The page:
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Adonet Spring School111 Simulation scenario Router with ISMs and ORMs Uniform packet traffic uniform packet load uniform (1,192) packet size distribution Spotted packet traffic non uniform packet load bimodal (3,100) packet size distribution 1 1 1 0 1 0 1 0 0 1 0 1 1 1 0 1 1 0 1 0 1 1 1 0 1 1 0 1 0 1 0 1 1 0 1 0 1 0 1 1 0 1 0 1 0 1 1 1 1 0 1 1 1 0 1 0 0 1 1 1 0 1 0 1 P=P=

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Adonet Spring School112 Uniform packet traffic Packet mode and cell mode reach the same throughput Cell-mode Packet-mode 100 1000 10000 100000 0.10.20.30.40.50.60.70.80.91.0 Mean packet delay Normalized Load Uniform packet traffic for packet mode 100 1000 10000 100000 0.10.20.30.40.50.60.70.80.91.0 Mean packet delay Normalized Load Uniform packet traffic for cell mode MWM MSM iSLIP iLQF

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Adonet Spring School113 Spotted packet traffic Packet mode reaches higher throughput than cell mode 100 1000 10000 100000 0.50.6 0.7 0.8 0.9 1.0 Mean packet delay Normalized Load Spotted packet traffic for packet mode 100 1000 10000 100000 0.50.6 0.7 0.8 0.9 1.0 Mean packet delay Normalized Load Spotted packet traffic for cell mode MWM MSM iSLIP iLQF Cell-modePacket-mode

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Adonet Spring School114 At high load PM becomes better Effect of packet size distribution iSLIP delay CM /delay PM for different packet size distributions better PM better CM 0 0.5 1 1.5 2 0.10.20.30.40.50.60.70.80.91.0 Packet mode gain for iSLIP Normalized load Uniform Exponential Trimodal Bimodal

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Adonet Spring School115 Packet mode features Packet mode scheduling is a feasible modification of schedulers improves throughput but it can generate some unfairness between long and short packets –inherent to all variable-packet networks without preemption may give better packet delays than cell mode depends on the packet size distribution

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Adonet Spring School116 Outline IP routers OQ routers IQ routers Scheduling Optimal algorithms Heuristic algorithms Packet-mode algorithms Networks of routers CIOQ routers Multicast traffic Conclusions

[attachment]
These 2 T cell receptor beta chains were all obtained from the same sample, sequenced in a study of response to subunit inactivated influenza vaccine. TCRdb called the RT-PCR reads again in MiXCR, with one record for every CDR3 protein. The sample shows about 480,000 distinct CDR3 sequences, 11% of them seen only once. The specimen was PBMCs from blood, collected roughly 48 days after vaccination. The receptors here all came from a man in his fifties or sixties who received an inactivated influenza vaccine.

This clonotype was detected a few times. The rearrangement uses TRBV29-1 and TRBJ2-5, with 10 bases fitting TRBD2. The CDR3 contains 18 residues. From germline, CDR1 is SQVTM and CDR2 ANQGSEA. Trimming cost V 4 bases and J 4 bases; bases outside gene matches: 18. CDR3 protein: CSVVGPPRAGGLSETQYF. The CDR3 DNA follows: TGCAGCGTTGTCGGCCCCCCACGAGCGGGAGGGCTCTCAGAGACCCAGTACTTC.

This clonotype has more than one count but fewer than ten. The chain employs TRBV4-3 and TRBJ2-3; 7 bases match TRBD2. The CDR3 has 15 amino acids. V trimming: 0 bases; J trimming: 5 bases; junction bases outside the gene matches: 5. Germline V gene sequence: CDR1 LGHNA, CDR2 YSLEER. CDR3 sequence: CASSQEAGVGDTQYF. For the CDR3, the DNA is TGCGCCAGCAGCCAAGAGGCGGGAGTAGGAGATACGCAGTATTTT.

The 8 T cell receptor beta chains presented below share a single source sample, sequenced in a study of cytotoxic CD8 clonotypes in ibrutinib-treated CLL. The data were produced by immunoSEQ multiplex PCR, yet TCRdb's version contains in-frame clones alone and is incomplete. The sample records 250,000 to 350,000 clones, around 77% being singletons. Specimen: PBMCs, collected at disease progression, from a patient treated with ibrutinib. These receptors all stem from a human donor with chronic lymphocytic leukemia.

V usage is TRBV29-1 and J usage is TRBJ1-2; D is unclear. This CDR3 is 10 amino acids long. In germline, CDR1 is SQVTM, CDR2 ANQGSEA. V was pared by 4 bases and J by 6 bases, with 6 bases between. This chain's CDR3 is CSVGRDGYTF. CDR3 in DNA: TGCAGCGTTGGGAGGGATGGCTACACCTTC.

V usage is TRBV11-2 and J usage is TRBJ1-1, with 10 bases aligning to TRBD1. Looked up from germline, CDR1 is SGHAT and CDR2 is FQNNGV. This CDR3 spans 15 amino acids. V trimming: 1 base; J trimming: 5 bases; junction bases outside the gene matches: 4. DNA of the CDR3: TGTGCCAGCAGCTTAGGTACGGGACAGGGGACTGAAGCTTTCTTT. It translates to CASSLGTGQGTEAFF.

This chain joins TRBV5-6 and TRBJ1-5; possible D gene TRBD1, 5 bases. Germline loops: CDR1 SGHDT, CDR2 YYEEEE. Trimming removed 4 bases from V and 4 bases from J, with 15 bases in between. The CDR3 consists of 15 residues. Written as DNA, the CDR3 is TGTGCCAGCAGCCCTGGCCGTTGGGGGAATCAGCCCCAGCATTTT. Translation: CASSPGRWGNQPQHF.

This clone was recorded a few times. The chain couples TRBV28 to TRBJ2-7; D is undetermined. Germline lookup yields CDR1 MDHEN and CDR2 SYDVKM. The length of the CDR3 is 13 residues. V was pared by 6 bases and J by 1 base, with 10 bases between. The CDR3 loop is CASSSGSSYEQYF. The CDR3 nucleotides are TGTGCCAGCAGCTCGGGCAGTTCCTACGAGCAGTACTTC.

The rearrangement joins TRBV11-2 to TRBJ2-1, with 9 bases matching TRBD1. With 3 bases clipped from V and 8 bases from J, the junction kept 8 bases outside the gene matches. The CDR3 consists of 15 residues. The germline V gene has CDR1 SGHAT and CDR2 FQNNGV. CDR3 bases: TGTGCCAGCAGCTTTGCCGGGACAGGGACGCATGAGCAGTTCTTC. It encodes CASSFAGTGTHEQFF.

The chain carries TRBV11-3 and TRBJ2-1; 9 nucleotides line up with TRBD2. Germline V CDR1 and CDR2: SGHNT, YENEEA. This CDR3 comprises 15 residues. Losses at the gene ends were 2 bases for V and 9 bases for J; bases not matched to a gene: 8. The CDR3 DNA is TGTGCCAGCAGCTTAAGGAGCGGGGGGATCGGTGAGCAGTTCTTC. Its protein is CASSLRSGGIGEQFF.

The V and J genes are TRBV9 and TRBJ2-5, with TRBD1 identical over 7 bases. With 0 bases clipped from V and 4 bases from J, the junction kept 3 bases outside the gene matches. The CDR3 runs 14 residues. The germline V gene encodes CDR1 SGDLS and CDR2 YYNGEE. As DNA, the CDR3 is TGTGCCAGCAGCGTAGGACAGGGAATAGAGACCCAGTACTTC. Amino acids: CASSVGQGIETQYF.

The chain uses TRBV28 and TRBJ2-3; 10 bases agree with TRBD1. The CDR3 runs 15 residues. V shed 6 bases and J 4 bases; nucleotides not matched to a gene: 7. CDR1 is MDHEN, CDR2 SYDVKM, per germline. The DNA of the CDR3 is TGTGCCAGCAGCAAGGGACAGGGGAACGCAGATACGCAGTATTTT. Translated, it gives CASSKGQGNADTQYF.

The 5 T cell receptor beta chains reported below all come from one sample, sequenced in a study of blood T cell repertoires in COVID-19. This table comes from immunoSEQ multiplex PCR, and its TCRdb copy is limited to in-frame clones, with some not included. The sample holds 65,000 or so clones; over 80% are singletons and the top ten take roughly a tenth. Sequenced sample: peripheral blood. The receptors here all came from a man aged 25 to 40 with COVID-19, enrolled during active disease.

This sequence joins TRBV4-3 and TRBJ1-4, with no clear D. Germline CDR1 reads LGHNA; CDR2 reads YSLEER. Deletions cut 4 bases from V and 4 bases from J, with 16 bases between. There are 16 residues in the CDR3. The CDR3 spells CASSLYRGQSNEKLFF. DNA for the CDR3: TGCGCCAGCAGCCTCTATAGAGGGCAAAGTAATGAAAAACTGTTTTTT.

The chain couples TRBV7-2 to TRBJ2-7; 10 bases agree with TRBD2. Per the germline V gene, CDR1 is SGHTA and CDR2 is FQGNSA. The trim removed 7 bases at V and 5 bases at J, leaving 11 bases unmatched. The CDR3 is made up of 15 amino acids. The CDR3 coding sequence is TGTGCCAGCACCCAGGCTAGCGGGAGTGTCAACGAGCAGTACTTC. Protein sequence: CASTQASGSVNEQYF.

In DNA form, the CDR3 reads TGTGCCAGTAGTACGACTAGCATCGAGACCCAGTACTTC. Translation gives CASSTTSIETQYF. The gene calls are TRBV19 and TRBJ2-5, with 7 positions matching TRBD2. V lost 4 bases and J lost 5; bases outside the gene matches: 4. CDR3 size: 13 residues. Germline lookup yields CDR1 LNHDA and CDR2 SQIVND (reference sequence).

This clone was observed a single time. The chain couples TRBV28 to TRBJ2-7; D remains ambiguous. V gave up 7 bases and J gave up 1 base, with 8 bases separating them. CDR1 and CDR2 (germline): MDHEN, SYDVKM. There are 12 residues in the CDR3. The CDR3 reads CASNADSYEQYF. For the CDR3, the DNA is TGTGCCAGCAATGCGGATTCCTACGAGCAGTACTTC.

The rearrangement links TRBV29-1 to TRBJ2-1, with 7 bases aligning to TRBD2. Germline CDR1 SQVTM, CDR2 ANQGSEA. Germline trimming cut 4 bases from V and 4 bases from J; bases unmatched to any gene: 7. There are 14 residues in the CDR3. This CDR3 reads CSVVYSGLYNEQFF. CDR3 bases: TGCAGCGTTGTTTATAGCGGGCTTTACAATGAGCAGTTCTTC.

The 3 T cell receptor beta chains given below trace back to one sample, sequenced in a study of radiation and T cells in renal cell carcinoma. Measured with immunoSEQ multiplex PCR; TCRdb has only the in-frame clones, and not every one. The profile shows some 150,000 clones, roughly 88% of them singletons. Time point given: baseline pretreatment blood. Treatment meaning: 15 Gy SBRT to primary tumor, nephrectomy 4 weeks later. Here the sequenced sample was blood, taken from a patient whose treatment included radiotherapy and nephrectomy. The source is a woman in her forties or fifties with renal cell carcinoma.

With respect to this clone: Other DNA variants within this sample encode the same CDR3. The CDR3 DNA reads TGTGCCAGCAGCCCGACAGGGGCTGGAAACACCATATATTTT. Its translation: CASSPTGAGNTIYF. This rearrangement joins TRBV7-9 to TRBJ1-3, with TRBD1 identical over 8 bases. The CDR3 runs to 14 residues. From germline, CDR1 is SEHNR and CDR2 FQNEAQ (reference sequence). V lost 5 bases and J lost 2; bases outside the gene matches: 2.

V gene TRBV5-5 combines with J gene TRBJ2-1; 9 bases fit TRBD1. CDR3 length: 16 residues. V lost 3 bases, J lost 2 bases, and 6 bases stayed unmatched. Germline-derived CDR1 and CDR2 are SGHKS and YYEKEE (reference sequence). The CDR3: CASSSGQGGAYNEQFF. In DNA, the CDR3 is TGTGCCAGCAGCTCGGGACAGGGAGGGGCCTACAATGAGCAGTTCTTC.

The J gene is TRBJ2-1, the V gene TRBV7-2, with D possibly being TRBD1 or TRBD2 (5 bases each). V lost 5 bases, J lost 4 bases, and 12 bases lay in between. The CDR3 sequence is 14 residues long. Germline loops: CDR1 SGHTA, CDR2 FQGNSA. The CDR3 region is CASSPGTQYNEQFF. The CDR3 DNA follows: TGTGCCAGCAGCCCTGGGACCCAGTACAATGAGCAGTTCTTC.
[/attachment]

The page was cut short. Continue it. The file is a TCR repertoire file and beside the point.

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Adonet Spring School117 Network of IQ routers Question: given a network of IQ switches and an admissible input traffic, is the network always stable? NO! this is quite counterintuitive…but true

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Adonet Spring School118 Networks of IQ routers Consider the acyclic network of IQ routers in the following slide derived from well established results from adversarial queueing theory a very specific scenario, but comprises only few switches… this situation may not be common, but cannot be excluded in real networks

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Adonet Spring School119 Pathological network of IQ switches Network with 8 switches and 4 flows

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Adonet Spring School120 Instability of MWM If MWM is adopted at each IQ router, and the traffic is admissible, the system can be unstable under Bernoulli i.i.d. arrivals

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Adonet Spring School121 Instability of MWM MWM is too greedy, in the sense that it can create traffic bursts that are amplified by each scheduler A server can be idling when large bursts (directed to it) are blocked because of the contentions upstream the problem arises when a packet flow is subject to priority changes along its path through the network it is “dangerous” to increase priority along the path